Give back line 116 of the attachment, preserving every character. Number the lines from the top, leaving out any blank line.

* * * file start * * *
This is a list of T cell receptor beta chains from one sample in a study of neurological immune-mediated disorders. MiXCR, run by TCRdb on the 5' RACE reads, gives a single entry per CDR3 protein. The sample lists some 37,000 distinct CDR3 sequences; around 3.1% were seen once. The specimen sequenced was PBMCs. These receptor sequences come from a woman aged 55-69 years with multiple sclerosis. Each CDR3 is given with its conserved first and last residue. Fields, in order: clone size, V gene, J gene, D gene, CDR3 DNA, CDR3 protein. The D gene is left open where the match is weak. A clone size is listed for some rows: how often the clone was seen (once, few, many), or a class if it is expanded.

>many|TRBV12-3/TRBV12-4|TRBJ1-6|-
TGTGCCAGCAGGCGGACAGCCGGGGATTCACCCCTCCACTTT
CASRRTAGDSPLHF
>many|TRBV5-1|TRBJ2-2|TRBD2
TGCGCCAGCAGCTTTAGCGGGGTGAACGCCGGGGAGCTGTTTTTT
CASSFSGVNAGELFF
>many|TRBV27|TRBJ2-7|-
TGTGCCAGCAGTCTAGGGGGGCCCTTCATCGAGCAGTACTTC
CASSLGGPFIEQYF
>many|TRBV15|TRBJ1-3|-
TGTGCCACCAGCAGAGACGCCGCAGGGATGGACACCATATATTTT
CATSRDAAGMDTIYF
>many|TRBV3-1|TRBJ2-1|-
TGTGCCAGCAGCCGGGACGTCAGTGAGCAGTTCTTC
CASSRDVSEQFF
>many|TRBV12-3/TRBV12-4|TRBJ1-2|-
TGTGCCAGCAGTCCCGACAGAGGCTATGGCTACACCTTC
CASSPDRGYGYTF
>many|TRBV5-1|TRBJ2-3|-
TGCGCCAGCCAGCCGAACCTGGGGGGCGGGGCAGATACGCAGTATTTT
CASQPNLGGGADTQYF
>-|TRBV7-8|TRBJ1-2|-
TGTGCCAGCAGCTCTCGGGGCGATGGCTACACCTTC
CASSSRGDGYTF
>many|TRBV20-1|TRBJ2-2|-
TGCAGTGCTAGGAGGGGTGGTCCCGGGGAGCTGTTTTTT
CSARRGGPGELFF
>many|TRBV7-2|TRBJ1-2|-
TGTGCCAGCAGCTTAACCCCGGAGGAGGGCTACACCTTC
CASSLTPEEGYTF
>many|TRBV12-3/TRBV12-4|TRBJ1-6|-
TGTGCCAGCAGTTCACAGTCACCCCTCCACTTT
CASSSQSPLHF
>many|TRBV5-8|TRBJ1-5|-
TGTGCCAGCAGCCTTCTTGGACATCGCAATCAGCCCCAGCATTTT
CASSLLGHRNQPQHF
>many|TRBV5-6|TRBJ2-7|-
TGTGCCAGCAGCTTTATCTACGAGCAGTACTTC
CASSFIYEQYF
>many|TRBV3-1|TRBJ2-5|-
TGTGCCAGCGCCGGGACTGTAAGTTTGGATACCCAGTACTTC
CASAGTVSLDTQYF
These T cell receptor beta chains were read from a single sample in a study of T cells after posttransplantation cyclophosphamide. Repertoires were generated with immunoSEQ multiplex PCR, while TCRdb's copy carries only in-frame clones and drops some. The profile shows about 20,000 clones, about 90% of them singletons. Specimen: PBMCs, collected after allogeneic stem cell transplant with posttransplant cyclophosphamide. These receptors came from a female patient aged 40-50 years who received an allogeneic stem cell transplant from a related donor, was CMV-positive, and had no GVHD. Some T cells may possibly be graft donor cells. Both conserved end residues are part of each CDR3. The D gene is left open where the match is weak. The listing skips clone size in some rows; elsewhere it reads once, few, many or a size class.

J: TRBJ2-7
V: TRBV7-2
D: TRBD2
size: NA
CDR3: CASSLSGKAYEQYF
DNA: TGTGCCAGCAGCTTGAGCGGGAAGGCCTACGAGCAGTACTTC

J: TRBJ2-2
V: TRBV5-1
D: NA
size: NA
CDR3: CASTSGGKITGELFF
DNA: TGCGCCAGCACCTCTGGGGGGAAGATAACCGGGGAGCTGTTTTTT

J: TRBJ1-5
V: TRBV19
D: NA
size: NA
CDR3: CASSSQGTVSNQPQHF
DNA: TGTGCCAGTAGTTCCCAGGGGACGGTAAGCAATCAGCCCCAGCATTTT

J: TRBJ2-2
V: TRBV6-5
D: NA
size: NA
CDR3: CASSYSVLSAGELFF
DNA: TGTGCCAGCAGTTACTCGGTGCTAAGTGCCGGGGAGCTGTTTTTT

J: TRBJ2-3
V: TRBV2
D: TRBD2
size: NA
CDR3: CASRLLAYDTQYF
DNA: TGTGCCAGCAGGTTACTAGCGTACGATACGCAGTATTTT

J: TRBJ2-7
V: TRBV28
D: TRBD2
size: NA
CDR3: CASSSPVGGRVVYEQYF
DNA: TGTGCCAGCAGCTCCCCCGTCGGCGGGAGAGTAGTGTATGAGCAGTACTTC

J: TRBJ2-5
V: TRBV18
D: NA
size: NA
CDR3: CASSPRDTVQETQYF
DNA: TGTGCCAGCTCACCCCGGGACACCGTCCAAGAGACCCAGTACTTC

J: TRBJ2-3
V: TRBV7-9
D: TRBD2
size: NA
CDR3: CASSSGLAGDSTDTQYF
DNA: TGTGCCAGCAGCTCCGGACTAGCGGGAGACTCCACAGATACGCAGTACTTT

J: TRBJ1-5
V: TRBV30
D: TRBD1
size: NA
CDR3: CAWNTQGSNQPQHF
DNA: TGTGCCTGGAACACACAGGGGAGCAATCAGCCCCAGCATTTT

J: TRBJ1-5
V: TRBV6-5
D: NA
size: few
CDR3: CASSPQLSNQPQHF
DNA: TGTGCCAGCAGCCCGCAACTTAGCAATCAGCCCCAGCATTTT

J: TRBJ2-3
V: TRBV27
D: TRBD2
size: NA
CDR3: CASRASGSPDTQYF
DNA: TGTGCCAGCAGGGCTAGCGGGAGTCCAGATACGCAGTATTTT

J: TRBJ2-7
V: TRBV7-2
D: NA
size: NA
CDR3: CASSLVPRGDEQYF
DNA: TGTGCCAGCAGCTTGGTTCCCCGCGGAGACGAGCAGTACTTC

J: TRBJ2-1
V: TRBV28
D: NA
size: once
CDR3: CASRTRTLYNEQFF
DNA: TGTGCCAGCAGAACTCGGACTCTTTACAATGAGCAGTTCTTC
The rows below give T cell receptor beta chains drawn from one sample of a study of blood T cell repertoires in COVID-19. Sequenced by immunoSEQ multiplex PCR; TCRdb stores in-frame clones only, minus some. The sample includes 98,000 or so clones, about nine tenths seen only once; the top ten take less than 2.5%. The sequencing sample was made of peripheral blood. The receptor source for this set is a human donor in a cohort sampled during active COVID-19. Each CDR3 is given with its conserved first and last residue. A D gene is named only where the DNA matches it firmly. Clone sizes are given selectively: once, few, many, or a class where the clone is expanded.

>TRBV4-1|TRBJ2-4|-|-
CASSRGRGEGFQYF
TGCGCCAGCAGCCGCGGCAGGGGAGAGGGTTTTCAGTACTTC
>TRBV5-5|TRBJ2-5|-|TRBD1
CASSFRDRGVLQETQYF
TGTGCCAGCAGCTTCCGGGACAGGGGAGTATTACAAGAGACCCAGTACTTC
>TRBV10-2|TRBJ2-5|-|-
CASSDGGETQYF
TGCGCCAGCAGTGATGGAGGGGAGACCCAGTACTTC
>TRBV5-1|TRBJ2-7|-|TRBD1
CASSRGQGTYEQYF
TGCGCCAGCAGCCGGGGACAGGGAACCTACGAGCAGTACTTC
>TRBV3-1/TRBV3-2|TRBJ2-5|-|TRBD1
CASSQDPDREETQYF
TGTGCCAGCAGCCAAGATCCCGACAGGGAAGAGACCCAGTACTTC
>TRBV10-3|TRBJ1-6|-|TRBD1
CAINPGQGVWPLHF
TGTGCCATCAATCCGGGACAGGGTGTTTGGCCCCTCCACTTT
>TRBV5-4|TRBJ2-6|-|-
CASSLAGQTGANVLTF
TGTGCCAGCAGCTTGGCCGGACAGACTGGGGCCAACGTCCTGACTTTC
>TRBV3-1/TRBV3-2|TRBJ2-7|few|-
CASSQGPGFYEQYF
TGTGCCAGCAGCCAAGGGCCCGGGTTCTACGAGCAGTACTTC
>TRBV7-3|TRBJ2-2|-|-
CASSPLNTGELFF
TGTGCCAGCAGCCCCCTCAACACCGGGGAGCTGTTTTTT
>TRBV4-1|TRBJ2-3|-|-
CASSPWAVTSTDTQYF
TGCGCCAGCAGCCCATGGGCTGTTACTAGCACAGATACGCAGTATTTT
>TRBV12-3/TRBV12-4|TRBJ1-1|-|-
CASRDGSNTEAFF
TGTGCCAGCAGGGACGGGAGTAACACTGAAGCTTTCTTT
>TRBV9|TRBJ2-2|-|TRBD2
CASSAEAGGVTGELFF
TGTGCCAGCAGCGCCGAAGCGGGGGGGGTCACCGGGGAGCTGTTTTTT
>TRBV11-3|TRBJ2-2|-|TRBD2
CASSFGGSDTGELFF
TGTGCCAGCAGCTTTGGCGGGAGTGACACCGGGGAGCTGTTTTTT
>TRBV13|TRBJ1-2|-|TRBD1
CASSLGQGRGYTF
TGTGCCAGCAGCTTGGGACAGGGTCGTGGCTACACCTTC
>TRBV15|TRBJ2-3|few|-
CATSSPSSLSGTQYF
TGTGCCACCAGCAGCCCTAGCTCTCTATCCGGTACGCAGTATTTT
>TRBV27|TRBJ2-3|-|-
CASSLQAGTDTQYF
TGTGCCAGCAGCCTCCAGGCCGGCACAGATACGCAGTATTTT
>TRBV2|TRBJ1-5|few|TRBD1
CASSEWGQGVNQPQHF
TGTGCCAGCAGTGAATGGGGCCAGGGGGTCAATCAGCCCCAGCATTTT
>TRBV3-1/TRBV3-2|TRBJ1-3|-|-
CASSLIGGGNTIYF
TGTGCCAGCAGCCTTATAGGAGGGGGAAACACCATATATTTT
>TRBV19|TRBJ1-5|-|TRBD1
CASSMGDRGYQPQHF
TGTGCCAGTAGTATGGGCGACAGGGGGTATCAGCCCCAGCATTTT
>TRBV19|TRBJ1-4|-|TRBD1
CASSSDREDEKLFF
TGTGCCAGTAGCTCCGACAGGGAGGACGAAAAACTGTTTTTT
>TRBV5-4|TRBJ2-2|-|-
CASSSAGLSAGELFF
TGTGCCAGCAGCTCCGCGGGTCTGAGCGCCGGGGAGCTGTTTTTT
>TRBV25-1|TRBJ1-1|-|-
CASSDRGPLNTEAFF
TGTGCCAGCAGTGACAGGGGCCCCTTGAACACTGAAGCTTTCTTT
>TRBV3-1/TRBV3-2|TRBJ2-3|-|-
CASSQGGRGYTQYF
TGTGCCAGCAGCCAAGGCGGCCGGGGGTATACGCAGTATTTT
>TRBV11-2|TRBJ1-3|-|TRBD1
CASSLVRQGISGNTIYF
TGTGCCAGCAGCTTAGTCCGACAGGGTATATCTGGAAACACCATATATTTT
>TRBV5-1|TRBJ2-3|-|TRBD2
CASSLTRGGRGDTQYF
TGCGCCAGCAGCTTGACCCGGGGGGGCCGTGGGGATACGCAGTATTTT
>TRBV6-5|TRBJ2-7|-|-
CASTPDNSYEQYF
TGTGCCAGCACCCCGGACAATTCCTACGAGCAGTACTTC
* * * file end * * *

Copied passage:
DNA: TGTGCCAGCAGCTTGGTTCCCCGCGGAGACGAGCAGTACTTC